National Security Minister Itamar Ben-Gvir is in hot water once again.
Over the past few days, his name has been plastered across headlines in Israel and abroad, and the US State Department issued a fiery condemnation of the politician for his “inflammatory comments on the freedom of movement of Palestinian residents of the West Bank.”
In an interview with N12 on August 23, Ben-Gvir commented on the measures put in place by Israel’s defense establishment following the murder of three Israelis in as many days.
“My right, the right of my wife, of my children to move around on the roads in the West Bank is more important than the right to freedom of movement of the Arabs – sorry, Mohammed, this is the reality, this is the truth,” he said. “My right to life precedes [their] right to freedom of movement.”
Almost immediately, his comments began to spread online, and while some reported the entire statement, others appeared to cherry-pick quotes in order to suggest that Ben-Gvir had claimed that his right to freedom of movement trumped Palestinians’ right to freedom of movement.
When reading the full quote, however, it is clear that he was referring to his right to move around safely, without fearing for his life. He wasn’t, in this case, putting Jewish movement rights above those of Palestinians.
Ben-Gvir himself has since commented on the way in which his statement has been twisted, saying he was purposefully misquoted and the context of his statement was removed, and that it was in this way that “fake news is spread.”
Don't criticize Ben-Gvir for what he hasn't said: Criticize him for what he has said
Frankly, he’s right. There is no reason to criticize him for something he hasn’t said – especially when it detracts from the ability to criticize him for things that he has.
On Wednesday evening, Arab Israeli journalist Mohammed Magadli – who had been in the studio during Ben-Gvir’s N12 interview and is the “Mohammed” referenced in his remarks – shared a clip of the full statement, questioning why the minister had seemingly singled him out despite the presence of multiple other journalists in the room.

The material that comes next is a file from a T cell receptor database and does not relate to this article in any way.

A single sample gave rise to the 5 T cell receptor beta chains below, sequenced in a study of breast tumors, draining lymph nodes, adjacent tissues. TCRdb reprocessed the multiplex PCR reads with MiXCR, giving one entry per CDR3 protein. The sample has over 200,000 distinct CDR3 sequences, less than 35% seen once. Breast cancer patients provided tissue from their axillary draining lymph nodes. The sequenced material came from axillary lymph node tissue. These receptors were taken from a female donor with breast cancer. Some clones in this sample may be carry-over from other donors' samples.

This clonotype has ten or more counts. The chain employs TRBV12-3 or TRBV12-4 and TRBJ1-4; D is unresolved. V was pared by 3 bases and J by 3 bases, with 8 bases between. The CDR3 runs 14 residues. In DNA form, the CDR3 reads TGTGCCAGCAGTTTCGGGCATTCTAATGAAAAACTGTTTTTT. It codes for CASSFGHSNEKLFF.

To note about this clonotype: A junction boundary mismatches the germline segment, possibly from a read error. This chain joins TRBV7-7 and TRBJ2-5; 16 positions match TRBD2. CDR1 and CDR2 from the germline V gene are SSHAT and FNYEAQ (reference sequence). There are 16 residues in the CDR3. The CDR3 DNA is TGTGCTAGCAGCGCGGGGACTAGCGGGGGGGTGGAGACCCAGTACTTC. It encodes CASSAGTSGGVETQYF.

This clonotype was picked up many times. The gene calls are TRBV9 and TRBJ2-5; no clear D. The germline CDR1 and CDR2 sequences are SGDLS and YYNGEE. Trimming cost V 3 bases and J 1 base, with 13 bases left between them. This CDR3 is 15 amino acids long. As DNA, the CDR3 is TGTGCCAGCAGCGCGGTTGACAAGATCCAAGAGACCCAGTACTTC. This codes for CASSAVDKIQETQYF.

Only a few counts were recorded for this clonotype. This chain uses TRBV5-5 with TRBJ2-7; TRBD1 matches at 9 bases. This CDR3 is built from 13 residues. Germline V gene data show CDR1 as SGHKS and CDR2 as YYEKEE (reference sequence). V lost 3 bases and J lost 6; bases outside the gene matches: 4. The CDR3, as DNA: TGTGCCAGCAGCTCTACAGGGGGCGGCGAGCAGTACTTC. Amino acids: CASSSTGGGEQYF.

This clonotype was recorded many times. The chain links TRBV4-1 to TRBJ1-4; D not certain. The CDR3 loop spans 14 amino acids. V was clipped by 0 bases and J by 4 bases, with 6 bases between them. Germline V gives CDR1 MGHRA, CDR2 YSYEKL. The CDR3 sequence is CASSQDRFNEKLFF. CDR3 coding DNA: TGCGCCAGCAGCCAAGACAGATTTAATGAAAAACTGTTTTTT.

In response, Ben-Gvir wrote: “Yes, Mohammed, I know you have a hard time hiding your empathy for terrorism, but I have no intention of apologizing to you. The right of the settlers to live and not to be murdered outweighs the right of movement of the Arabs in Judea and Samaria.”
“Yes, Mohammed, I know you have a hard time hiding your empathy for terrorism, but I have no intention of apologizing to you. The right of the settlers to live and not to be murdered outweighs the right of movement of the Arabs in Judea and Samaria.”Itamar Ben-Gvir
While politicians and news outlets have been reprimanding the minister for a wrongly-attributed message, they have brushed over a statement that is appalling and deserving of condemnation.
An established, respected Arab Israeli journalist working for one of Israel’s largest news outlets was accused of sympathizing with terrorists by a top cabinet minister.
And yet, this has made almost no headlines, has garnered next to no condemnations, and has been obscured and hidden under headline after headline about Ben-Gvir’s right-to-life comments.
As Israel’s arguably most divisive politician, Ben-Gvir is no stranger to controversy, and he has garnered more than his fair share of rightful criticism since taking office in January.
He has been criticized for visiting the Temple Mount on multiple occasions, for receiving a budget to build his own national guard, for shooting down a law intended to combat domestic violence in favor of his own version of the law, for attempting to dismiss then-Tel Aviv Police District Commander Ami Eshed, and for many, many inflammatory comments.
The backlash Ben-Gvir has received for provocation, incitement, and racist comments about Arab Israelis and Palestinians has been fair and justified. Criticizing the policies and ideologies of a politician is par for the course, especially when the politician is as controversial as he is.
And the remarks made to Magadli are shameful and abhorrent and they are worthy of rebuke. So why are they being ignored in favor of stories that inaccurately depict what he said?
In order to hold Ben-Gvir accountable for his inflammatory comments and racist attacks, his words cannot be twisted. He is not a man who minces his words; he says what he means and he means what he says.
Let his comments speak for themselves and let us not bury the shameful comments he makes under misleading headlines and curated outrage.